Henry Fox Talbot never discarded anything, adding pencil annotations to his chemical blots, cropping, regrouping, and reusing images. In his experiments there is a connection that is halfway between drawing and photography; he also explored the blurry images of himself and presented them as an aesthetic possibility. His experiments influenced me to take risks and to value and reinterpret my own “indecipherable images”, as he called them. Sometimes uncertainty becomes a source of inspiration.
Julia Margaret Cameron discovered – they say by chance, I think she was “playing” non-stop – a combination of technical elements that allowed her to achieve a not-very-sharp image. Thus, she created the flow effect. She defied the norms of her time since sharpness was synonymous with perfection. Ella Julia shared her mistakes with friends and sent letters with the results obtained, she had an unorthodox way of working. Her enthusiastic and even cheeky spirit is something I always want to keep in mind.
Jonas Mekas’ film diary has also deeply influenced me. I was captivated by the ways in which he managed to capture his life and his environment in such a particular way. His ability to convey emotions through moving images has led me to experiment with new forms of visual narrative. Her Flashes of beauty are hard to forget.
IP: What projects or goals do you have for the future? Is there a particular theme or technique that you would like to explore in your next works?
EB: Looking towards the future, my ongoing aspiration involves the continued evolution of my Postal Polaroid Project. This initiative is dedicated to establishing connections and intersections among artists and visual thinkers dispersed across the globe. These connections are fostered through the medium of photographic language and experimentation.
In my upcoming endeavours, I’m keen on exploring this exchange and interaction via traditional postal mail and the Polaroid format, facilitating a unique form of engagement. The essence of my proposal lies in dispatching two photographs along with a concise text or poem to each participant. Their task is to select one of the photographs and imbue it with their creative intervention before returning it. This transformation can employ any resource they find fitting.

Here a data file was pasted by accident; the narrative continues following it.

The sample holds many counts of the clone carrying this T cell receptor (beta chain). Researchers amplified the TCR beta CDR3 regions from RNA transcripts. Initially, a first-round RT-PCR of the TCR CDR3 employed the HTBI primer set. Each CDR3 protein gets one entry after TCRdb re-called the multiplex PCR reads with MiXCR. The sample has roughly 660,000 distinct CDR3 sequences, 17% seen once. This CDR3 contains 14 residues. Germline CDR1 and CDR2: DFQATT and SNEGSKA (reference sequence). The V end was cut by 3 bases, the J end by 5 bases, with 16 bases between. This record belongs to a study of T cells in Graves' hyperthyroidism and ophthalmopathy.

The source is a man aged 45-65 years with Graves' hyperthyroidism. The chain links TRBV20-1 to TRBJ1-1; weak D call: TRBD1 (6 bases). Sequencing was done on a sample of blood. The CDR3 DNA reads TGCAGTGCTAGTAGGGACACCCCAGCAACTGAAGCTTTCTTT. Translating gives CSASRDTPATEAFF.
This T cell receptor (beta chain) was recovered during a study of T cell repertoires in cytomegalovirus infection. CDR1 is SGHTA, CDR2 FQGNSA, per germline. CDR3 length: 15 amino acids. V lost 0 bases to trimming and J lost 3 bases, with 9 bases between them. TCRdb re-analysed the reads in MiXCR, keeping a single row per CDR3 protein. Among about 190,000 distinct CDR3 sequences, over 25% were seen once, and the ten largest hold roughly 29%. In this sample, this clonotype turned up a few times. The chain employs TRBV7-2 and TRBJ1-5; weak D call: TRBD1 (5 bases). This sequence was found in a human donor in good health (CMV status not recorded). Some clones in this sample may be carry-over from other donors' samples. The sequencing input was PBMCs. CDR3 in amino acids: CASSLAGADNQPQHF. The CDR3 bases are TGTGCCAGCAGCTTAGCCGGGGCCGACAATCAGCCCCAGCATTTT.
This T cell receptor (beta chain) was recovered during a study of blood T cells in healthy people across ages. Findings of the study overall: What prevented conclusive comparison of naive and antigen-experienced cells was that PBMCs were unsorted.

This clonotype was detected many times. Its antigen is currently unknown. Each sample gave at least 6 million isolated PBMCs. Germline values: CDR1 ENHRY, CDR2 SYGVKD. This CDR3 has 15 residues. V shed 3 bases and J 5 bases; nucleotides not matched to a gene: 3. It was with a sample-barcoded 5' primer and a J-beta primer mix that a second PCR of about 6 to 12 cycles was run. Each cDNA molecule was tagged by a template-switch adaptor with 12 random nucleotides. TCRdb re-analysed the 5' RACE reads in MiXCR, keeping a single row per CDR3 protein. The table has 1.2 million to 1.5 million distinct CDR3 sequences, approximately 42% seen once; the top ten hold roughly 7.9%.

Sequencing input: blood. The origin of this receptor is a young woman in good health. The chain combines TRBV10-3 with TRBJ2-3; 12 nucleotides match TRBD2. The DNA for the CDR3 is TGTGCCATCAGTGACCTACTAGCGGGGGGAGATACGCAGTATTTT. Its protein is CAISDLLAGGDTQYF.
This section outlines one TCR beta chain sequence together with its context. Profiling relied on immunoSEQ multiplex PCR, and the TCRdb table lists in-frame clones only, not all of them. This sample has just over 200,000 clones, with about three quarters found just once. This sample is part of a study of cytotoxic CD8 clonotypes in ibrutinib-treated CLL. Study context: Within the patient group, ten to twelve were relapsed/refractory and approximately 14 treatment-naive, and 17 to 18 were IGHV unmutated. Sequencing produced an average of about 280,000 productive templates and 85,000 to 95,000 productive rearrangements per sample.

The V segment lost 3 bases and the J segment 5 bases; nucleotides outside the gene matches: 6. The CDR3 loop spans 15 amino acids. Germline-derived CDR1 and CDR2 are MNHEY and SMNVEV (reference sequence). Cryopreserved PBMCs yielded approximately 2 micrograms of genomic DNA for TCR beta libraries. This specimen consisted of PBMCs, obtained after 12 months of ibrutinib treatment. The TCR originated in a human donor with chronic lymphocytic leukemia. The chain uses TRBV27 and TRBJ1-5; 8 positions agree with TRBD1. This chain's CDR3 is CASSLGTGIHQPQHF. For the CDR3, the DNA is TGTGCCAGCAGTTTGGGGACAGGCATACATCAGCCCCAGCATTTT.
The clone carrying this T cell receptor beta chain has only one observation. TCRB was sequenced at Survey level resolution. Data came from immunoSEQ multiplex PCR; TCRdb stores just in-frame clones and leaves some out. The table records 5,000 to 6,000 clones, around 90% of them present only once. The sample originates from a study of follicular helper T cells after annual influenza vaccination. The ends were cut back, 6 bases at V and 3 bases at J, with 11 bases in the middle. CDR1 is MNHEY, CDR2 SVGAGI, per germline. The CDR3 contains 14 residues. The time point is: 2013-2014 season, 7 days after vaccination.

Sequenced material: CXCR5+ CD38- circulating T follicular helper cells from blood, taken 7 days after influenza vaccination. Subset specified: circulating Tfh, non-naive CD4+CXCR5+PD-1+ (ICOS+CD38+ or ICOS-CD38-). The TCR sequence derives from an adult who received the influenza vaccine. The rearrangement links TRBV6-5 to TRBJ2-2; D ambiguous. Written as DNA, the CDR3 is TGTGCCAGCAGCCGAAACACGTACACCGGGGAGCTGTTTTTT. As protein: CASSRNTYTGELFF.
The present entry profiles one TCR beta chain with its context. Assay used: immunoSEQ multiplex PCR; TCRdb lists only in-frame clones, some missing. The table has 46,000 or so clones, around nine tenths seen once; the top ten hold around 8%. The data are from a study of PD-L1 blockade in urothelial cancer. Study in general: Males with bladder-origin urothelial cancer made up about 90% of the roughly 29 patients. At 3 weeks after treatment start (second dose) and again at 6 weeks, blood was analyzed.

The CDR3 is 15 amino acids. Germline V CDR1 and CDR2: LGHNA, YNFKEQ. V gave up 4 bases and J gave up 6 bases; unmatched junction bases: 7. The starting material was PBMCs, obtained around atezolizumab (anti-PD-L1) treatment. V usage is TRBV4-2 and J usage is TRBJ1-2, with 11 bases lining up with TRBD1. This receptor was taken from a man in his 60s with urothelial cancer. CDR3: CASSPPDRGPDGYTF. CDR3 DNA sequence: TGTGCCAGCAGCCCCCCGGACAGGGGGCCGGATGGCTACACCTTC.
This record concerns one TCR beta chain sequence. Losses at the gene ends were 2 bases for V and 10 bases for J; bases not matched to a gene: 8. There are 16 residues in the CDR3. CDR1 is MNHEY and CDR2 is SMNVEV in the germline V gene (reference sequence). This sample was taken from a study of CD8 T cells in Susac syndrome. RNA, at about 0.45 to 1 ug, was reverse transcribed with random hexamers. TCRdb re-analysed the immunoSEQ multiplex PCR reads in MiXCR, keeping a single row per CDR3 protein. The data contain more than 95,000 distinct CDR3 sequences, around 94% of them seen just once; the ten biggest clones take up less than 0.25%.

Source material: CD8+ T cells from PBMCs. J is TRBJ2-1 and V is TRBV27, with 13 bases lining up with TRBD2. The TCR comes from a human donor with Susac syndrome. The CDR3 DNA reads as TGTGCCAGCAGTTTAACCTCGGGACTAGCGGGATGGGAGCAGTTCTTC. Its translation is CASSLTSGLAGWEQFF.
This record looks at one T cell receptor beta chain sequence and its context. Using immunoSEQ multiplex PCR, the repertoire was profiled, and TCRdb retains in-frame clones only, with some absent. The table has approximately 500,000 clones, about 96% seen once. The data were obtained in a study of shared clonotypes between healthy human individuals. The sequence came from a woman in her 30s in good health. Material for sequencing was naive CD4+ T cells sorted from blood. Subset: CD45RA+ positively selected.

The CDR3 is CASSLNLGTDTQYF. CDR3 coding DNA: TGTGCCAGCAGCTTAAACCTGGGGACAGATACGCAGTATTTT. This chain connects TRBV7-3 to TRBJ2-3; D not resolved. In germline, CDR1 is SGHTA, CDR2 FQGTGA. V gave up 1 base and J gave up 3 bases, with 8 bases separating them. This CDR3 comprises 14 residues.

Central to my objective is the creation of a mosaic featuring all the returned images, collectively forming a vibrant and diverse universe. I find immense enthusiasm in this project, which encompasses not only the realm of art but also the journey of these letters—embodying the processes of sending and receiving—while also embracing the potential for intervention within each photograph.
Through this proposal, I seek to encourage collaborative work, reconsider the forms of artistic exchange, as well as resume ways of communication such as postal mail in an increasingly digitized world. This project invites us to reflect on the importance of time and the transformation that occurs at each stage of the process.
IP: Finally, what message or feeling do you hope to convey through your experimental photography? What is the impact you want to achieve on who interacts with your works?
EB: My pursuit in experimental photography is driven by a desire to communicate my distinct perspective and perception – to transform fragments of reality into poetic compositions. Each of my photographs forms a sort of Frankenstein, an amalgamation of elements crafted and assembled from one project to the next. A quest for flawlessness isn’t my aim. Instead, I relish this imperfection, as it keeps me in a state of continual exploration and education.
While I can’t definitively claim that my photographs achieve visual poetry, I’m resolute in acknowledging an intrinsic inclination within me to immerse in the realms of both photography and poetry. These creative avenues offer me the means to articulate my unique voice and viewpoint.
My aspiration lies in leaving a lasting impact on those who engage with my images, allowing them to be swept away by the narratives, even if these dialogues remain enigmatic. I yearn for my work to serve as a gateway to creativity, inspiring and guiding fellow artistic souls toward their own inquiries. Throughout this endeavour, I remain steadfast in advocating the significance of embracing risks and deriving joy from the journey. It’s about confronting apprehensions and finding the audacity to anticipate the unforeseen.
I extend an invitation to embrace the act of creation, to cultivate an affinity for our own ‘monsters.’ This entails examining them and delving into their intricacies. These creations, born from within us, need not be flawless. Instead, they can reveal their treasures through their imperfections. This process ultimately leads us to recognize and appreciate the depths of our artistic endeavours, where the unanticipated often hide the greatest riches.